Kim set up his own company for North Korean business last year, dubbed Acheon Global Corp., which imported 531 kilograms of caviar from North Korea via the East Coast train on June 21, and entered the Gaeseong Industrial Complex, according to the Unification Ministry.

The importing of the caviar is Acheon’s first business transaction with North Korea, which was finalized by Kim’s aide Yuk Jae-hee, vice president of Acheon and former executive of Hyundai, during Yuk’s visit to Mt. Geumgang in North Korea June 18 to 20.

Kim will visit Mt. Geumgang Thursday, the first time since his resignation, to discuss additional imports with North Korean government officials. His North Korean counterpart is a business association in charge of fisheries.

Kim is reportedly seeking to bring North Korean sand to the South. Accordingly, he visited Gaeseong June 19, and Yuk plans to visit Gaeseong soon for further discussion on sand importing.

However, the two CEOs of Acheon are not likely to meet senior North Korean government officials, though they previously have met with and will, again, meet with working-level officials on inter-Korean affairs, in Gaeseong and Mt. Geumgang.

“Kim got approval from North Korea to visit the country for trade of agricultural and fishery projects, and the discussion has been conducted according to the purpose of his visit to North Korea,” a South Korean government official said on condition of anonymity.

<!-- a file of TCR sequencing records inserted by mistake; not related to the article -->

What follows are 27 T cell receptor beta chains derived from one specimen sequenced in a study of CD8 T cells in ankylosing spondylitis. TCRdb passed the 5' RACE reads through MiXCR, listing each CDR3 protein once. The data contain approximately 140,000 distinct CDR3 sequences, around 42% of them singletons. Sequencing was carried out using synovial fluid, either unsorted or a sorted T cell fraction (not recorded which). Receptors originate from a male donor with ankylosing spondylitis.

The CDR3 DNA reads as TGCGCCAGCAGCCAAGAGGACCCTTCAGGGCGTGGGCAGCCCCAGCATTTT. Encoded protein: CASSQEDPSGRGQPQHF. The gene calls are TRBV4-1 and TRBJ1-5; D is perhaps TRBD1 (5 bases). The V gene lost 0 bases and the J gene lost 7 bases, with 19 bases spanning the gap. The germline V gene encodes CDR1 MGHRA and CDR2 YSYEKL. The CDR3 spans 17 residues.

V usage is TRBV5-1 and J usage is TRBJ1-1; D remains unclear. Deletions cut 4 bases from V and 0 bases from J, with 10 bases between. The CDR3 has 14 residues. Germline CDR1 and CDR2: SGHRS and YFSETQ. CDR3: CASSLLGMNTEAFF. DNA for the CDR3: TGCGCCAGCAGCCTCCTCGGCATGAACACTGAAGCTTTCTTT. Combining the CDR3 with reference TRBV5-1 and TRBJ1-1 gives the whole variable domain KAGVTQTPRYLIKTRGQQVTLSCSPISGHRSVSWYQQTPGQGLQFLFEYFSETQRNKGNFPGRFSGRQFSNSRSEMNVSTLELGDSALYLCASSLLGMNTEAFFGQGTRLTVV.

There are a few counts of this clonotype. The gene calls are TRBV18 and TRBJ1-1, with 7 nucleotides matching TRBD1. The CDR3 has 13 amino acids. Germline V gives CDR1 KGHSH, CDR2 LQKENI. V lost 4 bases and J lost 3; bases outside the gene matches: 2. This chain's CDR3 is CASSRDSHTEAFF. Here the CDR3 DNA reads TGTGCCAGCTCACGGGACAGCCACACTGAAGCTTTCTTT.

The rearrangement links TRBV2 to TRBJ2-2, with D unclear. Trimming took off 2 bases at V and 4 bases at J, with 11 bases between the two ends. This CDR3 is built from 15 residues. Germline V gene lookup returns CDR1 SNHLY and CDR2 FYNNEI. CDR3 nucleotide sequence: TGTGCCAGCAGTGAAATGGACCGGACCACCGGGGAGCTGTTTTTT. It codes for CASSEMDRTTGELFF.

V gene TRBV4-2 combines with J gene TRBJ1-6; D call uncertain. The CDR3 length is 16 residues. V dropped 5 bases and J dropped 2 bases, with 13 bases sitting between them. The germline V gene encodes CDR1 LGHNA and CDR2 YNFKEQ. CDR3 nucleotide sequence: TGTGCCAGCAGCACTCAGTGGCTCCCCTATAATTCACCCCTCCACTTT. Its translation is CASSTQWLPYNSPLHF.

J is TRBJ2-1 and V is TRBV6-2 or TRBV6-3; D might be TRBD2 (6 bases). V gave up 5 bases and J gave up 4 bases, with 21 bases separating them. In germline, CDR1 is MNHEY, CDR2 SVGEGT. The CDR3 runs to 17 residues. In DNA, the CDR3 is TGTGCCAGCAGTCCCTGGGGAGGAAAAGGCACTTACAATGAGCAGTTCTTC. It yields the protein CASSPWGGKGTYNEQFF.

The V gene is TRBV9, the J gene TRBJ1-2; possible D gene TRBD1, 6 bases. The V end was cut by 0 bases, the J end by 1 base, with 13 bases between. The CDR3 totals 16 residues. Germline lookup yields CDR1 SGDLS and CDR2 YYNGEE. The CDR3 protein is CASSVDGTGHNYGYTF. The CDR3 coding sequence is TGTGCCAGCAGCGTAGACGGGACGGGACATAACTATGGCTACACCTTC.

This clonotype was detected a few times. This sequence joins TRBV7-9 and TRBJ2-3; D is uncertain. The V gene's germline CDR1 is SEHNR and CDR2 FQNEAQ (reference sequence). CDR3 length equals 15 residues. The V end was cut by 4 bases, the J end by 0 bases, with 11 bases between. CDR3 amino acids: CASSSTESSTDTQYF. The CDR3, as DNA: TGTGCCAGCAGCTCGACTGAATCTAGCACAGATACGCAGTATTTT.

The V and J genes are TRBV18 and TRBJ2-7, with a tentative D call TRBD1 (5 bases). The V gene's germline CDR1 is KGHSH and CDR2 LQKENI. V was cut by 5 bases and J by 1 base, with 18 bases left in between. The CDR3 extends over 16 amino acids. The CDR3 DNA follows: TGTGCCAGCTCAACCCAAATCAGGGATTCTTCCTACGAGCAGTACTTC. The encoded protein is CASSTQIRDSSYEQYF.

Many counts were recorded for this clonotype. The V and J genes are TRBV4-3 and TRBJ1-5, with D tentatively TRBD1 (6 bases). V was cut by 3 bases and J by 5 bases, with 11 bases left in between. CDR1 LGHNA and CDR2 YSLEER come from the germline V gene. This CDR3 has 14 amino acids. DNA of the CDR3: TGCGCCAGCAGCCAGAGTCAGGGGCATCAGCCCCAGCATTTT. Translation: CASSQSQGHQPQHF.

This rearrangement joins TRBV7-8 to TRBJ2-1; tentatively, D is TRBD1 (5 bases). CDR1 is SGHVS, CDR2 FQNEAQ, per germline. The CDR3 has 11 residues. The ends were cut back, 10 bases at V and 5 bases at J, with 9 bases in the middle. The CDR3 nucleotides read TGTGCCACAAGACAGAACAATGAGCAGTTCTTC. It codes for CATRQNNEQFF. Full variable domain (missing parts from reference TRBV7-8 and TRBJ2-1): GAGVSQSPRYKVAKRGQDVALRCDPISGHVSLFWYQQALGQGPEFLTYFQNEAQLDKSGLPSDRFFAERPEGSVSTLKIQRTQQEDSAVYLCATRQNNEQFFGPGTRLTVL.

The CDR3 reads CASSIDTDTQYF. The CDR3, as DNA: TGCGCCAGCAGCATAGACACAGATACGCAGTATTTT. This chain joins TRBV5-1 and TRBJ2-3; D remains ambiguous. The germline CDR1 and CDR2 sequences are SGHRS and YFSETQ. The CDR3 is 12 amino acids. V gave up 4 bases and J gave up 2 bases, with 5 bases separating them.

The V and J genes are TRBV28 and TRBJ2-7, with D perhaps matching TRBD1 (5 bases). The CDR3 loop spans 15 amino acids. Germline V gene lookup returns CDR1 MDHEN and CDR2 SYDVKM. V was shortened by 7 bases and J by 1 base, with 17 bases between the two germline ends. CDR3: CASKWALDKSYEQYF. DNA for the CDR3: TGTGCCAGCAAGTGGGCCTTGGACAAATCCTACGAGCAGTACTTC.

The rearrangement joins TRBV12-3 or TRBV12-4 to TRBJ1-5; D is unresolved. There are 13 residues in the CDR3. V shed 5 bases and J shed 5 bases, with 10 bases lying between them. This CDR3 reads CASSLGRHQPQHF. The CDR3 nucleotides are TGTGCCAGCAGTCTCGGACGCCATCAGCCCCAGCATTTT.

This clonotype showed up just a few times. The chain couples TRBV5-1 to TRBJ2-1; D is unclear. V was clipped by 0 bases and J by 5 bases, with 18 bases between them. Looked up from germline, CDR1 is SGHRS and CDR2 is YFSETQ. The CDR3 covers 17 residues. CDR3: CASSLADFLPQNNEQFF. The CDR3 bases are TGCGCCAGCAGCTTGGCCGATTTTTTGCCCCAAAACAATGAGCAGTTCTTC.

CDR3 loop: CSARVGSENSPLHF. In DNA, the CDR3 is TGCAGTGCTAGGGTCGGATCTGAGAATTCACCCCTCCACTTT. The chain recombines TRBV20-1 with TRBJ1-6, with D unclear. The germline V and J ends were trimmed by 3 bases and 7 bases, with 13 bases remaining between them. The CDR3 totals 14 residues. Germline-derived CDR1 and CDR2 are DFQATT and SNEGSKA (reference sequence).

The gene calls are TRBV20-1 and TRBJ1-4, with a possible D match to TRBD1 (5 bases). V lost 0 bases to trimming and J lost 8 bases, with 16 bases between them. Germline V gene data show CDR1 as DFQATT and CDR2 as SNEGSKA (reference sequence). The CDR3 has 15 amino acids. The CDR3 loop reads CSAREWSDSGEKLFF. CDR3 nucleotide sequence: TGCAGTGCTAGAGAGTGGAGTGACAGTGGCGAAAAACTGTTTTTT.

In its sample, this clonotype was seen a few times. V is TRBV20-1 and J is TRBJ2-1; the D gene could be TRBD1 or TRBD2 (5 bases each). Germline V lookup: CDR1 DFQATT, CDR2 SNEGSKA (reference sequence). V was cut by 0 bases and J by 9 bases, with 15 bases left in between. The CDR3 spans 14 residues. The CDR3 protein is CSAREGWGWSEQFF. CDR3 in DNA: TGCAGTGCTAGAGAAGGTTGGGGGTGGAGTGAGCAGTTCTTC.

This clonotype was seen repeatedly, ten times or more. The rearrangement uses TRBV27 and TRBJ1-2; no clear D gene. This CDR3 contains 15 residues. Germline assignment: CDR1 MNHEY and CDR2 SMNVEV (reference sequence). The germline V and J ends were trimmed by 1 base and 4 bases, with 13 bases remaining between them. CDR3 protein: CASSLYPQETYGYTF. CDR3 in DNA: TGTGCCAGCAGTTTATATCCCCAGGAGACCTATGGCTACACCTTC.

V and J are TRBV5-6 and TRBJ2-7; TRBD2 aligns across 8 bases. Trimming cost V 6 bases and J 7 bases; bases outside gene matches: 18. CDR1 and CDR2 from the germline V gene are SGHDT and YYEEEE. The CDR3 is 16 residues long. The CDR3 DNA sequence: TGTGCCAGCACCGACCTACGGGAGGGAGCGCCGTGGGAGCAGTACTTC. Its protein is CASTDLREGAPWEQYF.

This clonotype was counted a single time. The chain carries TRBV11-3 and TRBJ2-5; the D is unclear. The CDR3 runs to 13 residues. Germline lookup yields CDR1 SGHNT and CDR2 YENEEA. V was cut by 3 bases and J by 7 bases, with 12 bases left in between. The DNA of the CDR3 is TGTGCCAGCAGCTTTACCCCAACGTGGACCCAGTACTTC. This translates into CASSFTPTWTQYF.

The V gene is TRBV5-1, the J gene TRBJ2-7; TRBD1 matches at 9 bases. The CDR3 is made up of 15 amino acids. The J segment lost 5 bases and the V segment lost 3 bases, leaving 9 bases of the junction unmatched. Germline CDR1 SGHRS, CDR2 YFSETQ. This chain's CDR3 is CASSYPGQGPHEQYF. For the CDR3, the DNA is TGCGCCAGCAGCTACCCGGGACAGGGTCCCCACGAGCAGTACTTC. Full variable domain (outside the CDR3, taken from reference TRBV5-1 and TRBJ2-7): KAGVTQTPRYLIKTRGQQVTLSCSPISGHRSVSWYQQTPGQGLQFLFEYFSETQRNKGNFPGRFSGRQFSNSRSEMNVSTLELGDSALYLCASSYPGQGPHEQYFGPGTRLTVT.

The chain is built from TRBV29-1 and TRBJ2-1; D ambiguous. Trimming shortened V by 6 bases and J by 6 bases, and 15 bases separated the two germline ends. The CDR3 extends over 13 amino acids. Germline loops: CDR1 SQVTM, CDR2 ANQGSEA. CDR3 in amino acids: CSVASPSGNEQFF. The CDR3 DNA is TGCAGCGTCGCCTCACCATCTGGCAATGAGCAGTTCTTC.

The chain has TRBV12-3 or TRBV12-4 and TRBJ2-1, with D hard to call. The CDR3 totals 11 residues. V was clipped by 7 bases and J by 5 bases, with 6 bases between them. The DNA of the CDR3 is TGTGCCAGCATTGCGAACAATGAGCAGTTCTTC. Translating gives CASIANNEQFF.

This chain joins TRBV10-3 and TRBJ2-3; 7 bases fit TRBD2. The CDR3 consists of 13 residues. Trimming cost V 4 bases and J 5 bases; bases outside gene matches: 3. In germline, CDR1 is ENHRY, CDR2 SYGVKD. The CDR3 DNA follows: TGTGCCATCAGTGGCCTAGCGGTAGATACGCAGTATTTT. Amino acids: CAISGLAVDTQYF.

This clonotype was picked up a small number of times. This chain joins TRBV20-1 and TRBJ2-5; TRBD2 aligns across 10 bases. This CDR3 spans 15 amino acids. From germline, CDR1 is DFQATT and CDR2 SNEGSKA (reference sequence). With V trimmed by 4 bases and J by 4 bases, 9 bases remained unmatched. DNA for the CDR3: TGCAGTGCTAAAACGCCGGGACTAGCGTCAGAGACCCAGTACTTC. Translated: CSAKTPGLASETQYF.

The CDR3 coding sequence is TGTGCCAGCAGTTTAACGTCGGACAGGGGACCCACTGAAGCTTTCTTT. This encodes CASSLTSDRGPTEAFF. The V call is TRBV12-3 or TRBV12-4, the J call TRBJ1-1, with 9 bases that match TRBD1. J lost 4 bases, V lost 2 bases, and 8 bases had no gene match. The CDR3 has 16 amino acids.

Kim already discussed imports of North Korean fisheries and sand to the South and the establishment of an office in Gaeseong, with Choi Seung-chul, vice chairman of Asia Pacific Peace Committee of North Korea.

In line with Kim’s plan, Acheon signed a contract with the Korea Land Corp. to rent 1,400 square meters of land in the Gaeseong complex.

A building is to be set up there to accommodate restaurants, coffeehouses and other facilities for workers in Gaeseong, but it is not yet decided what kind of facilities will be built by Acheon. A permanent office of Acheon also is likely to be set up in Gaeseong.

Some observers say Kim’s resumed activity may lead to competition with Hyundai Asan regarding inter-Korean business, but the dominant opinion is that the chance is slim for the time being.

Kim led the inter-Korean business with Mt. Geumgang tourism and Gaeseong complex under the confidence of late Hyundai Group founder Chung Ju-yung and his late son Mong-hun, former president of Hyundai Asan. Now Hyun Jung-eun, widow of Chung Mong-hun, leads Hyundai Asan.


Inter-Korean trade jumps 43 percent in Q1

Wednesday, May 9th, 2007


Despite lingering tension over North Korea’s nuclear weapons program, inter-Korean commercial trade surged 43 percent in the first quarter of this year, compared with the same period a year earlier, the Unification Ministry said Wednesday.